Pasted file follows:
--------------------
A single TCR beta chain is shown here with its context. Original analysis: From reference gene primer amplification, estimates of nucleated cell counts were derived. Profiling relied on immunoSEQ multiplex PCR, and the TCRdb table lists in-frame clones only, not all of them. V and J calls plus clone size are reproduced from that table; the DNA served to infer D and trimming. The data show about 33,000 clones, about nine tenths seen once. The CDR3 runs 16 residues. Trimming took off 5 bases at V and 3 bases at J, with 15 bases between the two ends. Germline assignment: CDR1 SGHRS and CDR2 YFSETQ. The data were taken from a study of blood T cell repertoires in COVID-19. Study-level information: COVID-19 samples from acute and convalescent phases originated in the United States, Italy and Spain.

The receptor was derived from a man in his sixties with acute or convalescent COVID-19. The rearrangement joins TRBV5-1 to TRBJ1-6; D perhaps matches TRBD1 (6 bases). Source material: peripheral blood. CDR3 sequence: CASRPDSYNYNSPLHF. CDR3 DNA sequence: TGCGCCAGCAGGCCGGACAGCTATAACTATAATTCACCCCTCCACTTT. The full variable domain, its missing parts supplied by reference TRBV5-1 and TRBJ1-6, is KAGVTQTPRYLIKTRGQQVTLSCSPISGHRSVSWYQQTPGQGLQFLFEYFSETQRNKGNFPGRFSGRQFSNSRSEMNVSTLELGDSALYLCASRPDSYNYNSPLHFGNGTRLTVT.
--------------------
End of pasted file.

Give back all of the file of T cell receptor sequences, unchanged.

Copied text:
A single TCR beta chain is shown here with its context. Original analysis: From reference gene primer amplification, estimates of nucleated cell counts were derived. Profiling relied on immunoSEQ multiplex PCR, and the TCRdb table lists in-frame clones only, not all of them. V and J calls plus clone size are reproduced from that table; the DNA served to infer D and trimming. The data show about 33,000 clones, about nine tenths seen once. The CDR3 runs 16 residues. Trimming took off 5 bases at V and 3 bases at J, with 15 bases between the two ends. Germline assignment: CDR1 SGHRS and CDR2 YFSETQ. The data were taken from a study of blood T cell repertoires in COVID-19. Study-level information: COVID-19 samples from acute and convalescent phases originated in the United States, Italy and Spain.

The receptor was derived from a man in his sixties with acute or convalescent COVID-19. The rearrangement joins TRBV5-1 to TRBJ1-6; D perhaps matches TRBD1 (6 bases). Source material: peripheral blood. CDR3 sequence: CASRPDSYNYNSPLHF. CDR3 DNA sequence: TGCGCCAGCAGGCCGGACAGCTATAACTATAATTCACCCCTCCACTTT. The full variable domain, its missing parts supplied by reference TRBV5-1 and TRBJ1-6, is KAGVTQTPRYLIKTRGQQVTLSCSPISGHRSVSWYQQTPGQGLQFLFEYFSETQRNKGNFPGRFSGRQFSNSRSEMNVSTLELGDSALYLCASRPDSYNYNSPLHFGNGTRLTVT.